Sage Advice to Sink Your Teeth Into

By Copper Williams

Sage Advice Front

Oral health is a crucial part of our daily lives, but wouldn’t it be great to know more about what impacts our chompers and how to best protect them? If you want to know the ins and outs of your pearly whites, you’re in luck! Check out all the tips, words of wisdom and advice we’ve gained from some of San Joaquin’s top dental experts.

A Mouthful of Benefits

Some of the most beneficial foods for good oral health are those that are rich in calcium and phosphate, such as milk, yogurt and cheese, says Dr. Rafat Razi, D.M.D, M.P.H. Pediatric Dentist of Tracy. “These dairy products help strengthen teeth that are also comprised of calcium and phosphate. Also beneficial are fresh fruits and vegetables such as apples and carrots. Both have high water content that can dilute the effects of acid and sugary foods. Foods low in sugar and acidity are better food choices to protect teeth from enamel breakdown.”

Your Friend Enamel

Lodi’s Dr. Todd Franklin, D.D.S., says that many are surprised to find that enamel, a crystal structure that covers the outside surface of the tooth, is the hardest substance in the human body. So what is the purpose of enamel? “The primary purpose is to hold up to the daily chewing you do, and this is no small task. Comprised of many types of densely packed naturally occurring minerals, enamel functions to protect our teeth as we chew, and without it, our teeth would have a very short lifespan.”

“So what are some of the signs that show evidence of damage to the enamel?” Asks Dr. Franklin. “There will be a loss of texture and the surface will appear very smooth and glossy.  The natural shape of the chewing surface may start to appear flat and the teeth may appear darker as the enamel becomes thinner, while sensitivity to hot and cold foods will heighten.” Franklin explains.

Say Goodbye to Sweet Drinks and Sour Candies

One of the most damaging properties in today’s diet is acid. Dr. Franklin warns that beverages and sour candy are the main corporates, due to their acidity. What most don’t realize is that organic acids found in juices and sports drinks are just as damaging as those found in colas! Apple juice has nearly eight times the acid of colas, and Cranberry juice has nearly 12 times as much. Sipping these beverages and sucking these candies throughout the day can quickly destroy teeth. To top it off, the sugar found in these products feed bacteria that cause cavities, resulting in high cavity activity in teeth that have already been softened by the acid of such drinks and snacks.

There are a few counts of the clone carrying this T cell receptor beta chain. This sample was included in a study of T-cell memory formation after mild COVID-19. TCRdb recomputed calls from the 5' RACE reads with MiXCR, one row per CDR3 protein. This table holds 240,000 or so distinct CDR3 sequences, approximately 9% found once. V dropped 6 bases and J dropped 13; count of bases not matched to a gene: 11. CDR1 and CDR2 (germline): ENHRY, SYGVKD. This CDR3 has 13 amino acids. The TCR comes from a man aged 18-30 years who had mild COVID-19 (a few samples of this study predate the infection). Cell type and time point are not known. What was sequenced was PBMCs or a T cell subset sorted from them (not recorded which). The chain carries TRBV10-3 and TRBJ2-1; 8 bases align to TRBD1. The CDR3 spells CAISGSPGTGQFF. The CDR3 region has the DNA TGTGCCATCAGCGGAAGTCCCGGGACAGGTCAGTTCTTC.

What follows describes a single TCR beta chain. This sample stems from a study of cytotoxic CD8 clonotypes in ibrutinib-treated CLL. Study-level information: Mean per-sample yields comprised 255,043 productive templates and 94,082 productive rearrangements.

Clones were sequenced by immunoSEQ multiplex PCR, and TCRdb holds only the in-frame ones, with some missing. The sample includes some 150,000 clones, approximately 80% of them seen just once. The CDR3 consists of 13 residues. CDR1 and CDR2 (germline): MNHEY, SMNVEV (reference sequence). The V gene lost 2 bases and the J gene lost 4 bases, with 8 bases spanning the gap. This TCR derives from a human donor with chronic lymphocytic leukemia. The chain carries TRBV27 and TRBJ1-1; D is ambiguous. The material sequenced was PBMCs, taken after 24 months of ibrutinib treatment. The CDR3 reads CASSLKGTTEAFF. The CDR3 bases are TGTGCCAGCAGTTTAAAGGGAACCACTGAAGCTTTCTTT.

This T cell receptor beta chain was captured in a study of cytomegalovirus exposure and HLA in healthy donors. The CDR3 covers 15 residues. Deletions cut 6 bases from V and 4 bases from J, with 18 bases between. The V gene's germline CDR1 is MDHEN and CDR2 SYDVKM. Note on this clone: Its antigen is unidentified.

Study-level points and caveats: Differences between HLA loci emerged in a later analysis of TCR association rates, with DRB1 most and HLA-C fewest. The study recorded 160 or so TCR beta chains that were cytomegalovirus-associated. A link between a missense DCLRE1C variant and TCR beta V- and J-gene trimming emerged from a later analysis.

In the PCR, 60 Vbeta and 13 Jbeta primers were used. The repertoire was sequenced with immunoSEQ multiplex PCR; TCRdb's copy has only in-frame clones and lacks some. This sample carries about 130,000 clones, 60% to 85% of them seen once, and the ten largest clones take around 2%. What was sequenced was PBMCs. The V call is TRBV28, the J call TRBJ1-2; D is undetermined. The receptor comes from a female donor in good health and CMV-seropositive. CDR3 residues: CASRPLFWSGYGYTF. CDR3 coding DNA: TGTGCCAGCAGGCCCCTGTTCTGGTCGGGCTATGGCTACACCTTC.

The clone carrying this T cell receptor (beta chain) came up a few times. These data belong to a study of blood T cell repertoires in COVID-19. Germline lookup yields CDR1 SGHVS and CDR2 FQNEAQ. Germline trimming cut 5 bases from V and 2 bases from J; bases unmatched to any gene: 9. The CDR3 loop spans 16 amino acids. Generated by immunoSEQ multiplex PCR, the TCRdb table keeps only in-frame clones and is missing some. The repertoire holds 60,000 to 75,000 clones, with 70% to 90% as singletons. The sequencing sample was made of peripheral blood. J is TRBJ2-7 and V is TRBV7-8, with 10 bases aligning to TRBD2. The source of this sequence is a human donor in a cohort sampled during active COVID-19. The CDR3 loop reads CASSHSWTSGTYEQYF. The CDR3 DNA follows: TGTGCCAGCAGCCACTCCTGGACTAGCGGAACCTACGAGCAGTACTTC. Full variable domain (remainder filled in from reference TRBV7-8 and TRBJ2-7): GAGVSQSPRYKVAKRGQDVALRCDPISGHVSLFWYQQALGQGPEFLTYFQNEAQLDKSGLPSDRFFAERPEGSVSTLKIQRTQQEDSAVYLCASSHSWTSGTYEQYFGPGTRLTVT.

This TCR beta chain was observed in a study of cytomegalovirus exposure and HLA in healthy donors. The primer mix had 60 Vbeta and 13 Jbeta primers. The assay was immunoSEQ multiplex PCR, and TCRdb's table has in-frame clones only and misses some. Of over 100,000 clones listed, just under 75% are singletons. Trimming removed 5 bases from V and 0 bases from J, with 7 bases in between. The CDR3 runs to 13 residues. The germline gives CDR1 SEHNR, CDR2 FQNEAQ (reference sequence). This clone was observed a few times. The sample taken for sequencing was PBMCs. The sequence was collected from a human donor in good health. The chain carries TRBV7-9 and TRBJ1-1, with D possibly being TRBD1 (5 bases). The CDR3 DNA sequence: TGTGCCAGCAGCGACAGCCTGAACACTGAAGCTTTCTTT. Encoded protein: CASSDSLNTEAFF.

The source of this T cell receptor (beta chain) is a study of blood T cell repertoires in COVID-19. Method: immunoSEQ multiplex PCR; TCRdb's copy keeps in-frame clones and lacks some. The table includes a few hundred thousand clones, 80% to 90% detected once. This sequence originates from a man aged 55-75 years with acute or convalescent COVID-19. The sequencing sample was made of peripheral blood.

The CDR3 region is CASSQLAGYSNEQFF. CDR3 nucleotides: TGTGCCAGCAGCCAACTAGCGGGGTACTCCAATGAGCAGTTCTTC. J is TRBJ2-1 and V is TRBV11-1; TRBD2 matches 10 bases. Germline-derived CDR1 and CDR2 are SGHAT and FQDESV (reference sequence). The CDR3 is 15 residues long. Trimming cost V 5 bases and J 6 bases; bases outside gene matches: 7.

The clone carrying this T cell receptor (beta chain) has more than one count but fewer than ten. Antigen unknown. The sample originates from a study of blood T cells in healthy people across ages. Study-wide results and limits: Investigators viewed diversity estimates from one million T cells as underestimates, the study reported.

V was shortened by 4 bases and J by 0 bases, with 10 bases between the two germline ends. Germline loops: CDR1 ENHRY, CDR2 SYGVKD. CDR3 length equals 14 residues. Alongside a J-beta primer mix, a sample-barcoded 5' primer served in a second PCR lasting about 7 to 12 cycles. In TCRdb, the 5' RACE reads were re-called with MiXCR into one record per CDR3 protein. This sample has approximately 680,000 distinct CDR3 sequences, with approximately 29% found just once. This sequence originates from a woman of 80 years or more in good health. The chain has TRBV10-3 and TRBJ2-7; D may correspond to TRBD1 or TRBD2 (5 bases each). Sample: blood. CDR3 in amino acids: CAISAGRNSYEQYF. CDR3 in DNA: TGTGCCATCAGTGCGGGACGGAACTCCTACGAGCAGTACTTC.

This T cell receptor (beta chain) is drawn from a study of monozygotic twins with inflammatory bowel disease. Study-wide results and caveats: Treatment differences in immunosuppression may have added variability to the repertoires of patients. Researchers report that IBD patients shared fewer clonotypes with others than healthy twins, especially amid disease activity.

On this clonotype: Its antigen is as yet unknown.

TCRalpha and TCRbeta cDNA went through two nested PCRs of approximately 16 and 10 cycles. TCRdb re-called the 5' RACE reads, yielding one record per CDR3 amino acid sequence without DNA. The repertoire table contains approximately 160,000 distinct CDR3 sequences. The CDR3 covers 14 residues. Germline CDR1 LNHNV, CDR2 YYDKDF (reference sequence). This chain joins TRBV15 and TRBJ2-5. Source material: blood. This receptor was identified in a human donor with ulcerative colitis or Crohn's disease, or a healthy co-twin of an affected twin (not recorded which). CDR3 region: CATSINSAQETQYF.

Dr. Scott Thompson DBrush.D.S., Chief Dental Officer with Kids Care Dental recommends brushing your teeth immediately after drinking beverages or sucking sour candies. A healthy mouth is most easily achieved through proper cleaning, which requires knowing where bacteria like to hide and reaching those areas with a toothbrush and floss. “Ask your dentist about dental disclosing solution. Or look it up online. It makes it easy to visualize what you are trying to brush off your teeth,” suggests Dr. Thompson.

A Sensitive Situation

If you’ve got sensitive teeth, Dr. Yusuke Suzuki, D.M.D., says some of the causes could include cavities, cracked teeth, worn tooth enamel and fillings, exposure of tooth roots from aggressive brushing, gum recession and periodontal disease. “If sensitivity is severe and persistent you should see your dentist immediately to identify the cause and action of treatment. Treatment can vary and can even be as simple as using a desensitizing toothpaste.”

Refill that Filling

Dr. Edward T. Graham, D.D.S., explains, “Fillings normally last at least five to 10 years. Poor hygiene, difficult access, heavy wear and especially large fillings are scenarios where the filling’s lifespan will be less than ideal.” There is no “expiration date” on a filling, however radiographs (X-Rays) help identify problems that have developed around a filling. The dentist’s clinical experience is key to determining when a filling will need to be replaced. “Common symptoms of a bad filling include sensitivity to chewing, which suggests a crack in either the tooth or the filling. Sensitivity to sweets and temperature usually mean a problem with the seal of the filling which could be decaying under or around the old filling,” Dr. Graham notes.